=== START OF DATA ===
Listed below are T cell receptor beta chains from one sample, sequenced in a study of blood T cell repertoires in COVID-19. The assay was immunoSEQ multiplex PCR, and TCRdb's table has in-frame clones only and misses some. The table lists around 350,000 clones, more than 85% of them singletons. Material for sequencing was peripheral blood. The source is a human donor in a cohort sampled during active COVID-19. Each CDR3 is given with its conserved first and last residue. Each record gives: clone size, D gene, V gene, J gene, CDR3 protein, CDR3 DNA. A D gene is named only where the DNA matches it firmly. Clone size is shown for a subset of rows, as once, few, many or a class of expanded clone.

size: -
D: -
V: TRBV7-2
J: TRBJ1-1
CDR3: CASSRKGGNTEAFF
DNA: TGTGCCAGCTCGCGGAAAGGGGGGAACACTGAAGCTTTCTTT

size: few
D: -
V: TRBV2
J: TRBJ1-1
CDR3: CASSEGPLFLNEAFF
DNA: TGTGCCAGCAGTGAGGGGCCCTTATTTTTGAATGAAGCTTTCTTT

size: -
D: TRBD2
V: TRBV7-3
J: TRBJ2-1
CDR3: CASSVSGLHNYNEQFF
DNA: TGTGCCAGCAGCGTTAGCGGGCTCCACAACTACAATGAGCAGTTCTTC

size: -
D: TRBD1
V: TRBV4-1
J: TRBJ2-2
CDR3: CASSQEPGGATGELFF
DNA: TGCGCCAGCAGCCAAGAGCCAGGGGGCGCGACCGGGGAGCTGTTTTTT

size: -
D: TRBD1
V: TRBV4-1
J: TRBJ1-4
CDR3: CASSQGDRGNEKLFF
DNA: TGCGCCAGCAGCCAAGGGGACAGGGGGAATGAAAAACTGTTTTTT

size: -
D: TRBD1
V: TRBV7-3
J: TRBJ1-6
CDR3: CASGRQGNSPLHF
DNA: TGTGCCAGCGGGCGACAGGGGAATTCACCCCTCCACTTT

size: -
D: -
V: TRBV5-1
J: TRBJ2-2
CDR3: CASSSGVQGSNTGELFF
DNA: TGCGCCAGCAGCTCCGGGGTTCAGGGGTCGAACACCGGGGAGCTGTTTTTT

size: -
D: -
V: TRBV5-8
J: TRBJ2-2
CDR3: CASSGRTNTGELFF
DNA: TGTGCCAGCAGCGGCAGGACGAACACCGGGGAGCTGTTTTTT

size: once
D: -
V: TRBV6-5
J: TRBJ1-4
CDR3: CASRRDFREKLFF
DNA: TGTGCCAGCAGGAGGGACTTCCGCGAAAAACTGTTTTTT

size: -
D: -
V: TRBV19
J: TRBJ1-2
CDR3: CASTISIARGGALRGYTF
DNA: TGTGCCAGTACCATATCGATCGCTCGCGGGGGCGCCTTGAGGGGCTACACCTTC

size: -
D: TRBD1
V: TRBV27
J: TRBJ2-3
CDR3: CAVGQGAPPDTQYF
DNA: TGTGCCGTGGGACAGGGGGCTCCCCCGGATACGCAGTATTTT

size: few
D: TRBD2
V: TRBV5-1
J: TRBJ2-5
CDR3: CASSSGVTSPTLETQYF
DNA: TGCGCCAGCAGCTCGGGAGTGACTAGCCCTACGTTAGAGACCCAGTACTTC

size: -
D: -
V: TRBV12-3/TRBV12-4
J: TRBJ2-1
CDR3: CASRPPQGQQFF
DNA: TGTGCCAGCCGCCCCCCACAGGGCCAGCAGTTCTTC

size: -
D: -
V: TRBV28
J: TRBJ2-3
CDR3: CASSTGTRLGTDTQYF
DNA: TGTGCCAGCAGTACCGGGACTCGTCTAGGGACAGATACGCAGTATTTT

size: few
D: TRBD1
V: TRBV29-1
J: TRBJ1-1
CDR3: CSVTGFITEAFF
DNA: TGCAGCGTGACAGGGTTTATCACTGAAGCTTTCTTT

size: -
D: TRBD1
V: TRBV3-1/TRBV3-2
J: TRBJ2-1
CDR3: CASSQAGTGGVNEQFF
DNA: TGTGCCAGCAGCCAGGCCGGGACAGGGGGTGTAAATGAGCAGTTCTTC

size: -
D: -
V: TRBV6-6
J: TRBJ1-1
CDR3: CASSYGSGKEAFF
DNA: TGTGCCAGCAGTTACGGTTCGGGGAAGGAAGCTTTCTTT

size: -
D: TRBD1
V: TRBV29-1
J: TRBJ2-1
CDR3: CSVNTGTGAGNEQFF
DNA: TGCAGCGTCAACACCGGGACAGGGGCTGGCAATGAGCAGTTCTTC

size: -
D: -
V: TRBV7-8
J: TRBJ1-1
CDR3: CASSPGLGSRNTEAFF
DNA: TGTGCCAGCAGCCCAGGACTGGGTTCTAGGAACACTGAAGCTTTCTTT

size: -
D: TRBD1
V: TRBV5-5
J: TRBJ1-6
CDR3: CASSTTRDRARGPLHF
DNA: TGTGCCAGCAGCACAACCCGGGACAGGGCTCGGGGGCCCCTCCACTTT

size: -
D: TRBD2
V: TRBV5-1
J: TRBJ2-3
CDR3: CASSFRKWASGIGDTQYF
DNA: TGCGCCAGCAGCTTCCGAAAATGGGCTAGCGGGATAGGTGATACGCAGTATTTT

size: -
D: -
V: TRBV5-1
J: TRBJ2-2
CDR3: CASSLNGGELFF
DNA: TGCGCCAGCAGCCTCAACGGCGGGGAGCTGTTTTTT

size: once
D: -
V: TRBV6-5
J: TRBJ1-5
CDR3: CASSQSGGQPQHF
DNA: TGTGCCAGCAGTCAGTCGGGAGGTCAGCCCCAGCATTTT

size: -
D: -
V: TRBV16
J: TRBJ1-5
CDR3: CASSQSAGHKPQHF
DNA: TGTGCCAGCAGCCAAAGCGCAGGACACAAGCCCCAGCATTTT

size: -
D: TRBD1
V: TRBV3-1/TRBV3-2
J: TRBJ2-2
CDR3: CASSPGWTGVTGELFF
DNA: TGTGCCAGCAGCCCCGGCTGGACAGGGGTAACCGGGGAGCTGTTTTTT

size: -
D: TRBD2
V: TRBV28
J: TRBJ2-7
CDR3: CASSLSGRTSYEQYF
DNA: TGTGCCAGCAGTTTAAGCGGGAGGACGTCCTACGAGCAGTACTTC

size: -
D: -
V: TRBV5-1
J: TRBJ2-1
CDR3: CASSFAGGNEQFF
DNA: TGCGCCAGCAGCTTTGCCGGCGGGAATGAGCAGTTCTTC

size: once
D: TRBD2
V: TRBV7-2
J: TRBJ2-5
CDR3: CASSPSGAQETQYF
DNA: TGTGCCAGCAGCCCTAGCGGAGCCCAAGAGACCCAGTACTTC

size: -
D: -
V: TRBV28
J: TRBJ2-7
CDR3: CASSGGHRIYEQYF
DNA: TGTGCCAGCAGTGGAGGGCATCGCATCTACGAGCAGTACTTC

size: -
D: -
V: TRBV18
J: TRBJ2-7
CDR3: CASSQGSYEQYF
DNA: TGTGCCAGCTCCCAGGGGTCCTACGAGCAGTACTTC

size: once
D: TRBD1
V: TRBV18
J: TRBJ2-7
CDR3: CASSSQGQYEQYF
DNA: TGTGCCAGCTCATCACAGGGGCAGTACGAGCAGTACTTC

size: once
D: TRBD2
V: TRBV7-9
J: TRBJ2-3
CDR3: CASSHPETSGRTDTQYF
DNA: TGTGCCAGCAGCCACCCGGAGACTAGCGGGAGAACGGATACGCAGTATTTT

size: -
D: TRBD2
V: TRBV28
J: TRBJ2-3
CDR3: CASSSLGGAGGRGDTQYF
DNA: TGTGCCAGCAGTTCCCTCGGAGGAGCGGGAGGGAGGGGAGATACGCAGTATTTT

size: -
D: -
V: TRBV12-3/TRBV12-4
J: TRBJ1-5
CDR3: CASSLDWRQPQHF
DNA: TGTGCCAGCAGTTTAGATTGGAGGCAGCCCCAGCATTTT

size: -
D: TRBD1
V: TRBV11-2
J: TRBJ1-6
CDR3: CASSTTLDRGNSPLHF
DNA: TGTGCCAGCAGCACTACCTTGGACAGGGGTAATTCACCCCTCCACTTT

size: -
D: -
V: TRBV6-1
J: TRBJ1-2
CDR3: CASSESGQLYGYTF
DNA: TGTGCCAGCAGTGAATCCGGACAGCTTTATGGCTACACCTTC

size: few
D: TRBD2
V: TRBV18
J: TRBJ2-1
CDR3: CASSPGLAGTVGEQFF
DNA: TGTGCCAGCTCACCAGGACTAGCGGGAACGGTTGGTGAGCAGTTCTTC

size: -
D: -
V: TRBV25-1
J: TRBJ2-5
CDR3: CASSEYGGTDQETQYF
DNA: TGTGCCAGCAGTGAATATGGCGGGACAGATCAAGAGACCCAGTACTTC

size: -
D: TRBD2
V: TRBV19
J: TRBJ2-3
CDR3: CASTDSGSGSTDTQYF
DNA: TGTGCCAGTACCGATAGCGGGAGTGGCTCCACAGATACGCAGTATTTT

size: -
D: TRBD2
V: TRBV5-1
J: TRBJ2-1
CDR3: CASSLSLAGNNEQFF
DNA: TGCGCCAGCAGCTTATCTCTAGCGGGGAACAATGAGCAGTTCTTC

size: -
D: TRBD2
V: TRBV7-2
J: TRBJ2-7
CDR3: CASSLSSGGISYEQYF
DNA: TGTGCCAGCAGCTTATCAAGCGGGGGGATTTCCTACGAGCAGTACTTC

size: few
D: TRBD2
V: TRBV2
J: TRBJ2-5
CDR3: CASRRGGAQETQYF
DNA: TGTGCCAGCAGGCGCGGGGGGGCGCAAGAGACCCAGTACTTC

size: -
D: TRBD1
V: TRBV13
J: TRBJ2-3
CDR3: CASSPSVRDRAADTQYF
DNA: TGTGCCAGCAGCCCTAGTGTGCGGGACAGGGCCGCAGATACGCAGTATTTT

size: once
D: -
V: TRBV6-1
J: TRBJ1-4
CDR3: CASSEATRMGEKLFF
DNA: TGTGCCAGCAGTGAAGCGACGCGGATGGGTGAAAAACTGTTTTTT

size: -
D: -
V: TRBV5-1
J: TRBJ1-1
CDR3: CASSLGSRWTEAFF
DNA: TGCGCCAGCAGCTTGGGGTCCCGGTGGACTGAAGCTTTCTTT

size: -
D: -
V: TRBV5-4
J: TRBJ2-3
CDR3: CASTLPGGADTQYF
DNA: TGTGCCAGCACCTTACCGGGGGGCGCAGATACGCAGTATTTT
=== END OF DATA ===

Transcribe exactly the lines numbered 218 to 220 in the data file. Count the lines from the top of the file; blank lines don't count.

size: few
D: TRBD2
V: TRBV18